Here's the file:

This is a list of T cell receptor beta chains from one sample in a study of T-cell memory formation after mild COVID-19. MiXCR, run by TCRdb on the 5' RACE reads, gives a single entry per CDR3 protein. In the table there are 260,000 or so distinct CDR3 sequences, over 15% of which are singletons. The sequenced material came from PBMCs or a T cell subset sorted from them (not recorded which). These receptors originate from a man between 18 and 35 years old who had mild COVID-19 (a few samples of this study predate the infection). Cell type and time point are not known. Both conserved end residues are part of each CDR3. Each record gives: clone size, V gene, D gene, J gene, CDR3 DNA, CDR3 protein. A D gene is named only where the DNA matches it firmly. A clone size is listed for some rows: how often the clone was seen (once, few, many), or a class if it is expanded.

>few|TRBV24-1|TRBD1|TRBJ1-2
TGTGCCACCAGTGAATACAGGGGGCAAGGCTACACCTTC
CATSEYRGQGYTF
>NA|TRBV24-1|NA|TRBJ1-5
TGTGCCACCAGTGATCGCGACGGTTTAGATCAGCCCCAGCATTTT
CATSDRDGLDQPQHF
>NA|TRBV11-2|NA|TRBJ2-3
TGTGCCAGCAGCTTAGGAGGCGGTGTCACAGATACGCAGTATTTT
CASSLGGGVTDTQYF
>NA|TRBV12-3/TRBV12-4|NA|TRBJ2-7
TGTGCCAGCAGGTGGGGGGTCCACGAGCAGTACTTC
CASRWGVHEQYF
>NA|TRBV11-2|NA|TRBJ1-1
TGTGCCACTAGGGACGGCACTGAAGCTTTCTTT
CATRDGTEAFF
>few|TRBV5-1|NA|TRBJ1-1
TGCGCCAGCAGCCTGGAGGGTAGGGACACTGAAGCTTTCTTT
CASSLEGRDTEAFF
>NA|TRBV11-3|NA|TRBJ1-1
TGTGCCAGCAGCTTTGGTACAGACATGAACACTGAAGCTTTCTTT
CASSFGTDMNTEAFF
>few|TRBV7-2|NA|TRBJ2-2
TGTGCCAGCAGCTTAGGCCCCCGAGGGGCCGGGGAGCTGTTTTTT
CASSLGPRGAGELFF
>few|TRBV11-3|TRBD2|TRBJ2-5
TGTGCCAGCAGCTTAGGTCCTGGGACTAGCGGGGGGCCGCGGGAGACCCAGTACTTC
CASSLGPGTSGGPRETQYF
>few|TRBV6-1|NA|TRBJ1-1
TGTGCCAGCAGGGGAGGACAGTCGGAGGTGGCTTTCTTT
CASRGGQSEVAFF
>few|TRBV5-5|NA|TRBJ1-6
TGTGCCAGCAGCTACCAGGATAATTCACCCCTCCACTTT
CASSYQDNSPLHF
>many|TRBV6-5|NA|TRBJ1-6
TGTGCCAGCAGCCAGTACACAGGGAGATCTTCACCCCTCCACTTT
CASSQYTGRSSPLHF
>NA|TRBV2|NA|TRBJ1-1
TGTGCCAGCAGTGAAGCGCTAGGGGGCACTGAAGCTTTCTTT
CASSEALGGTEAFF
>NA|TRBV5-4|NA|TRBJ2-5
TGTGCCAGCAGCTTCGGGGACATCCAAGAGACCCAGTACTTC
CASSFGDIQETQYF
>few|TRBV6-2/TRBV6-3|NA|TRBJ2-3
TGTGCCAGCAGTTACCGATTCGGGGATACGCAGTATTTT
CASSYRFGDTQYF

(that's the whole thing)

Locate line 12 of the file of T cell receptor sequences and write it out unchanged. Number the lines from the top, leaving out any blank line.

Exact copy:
TGTGCCAGCAGGTGGGGGGTCCACGAGCAGTACTTC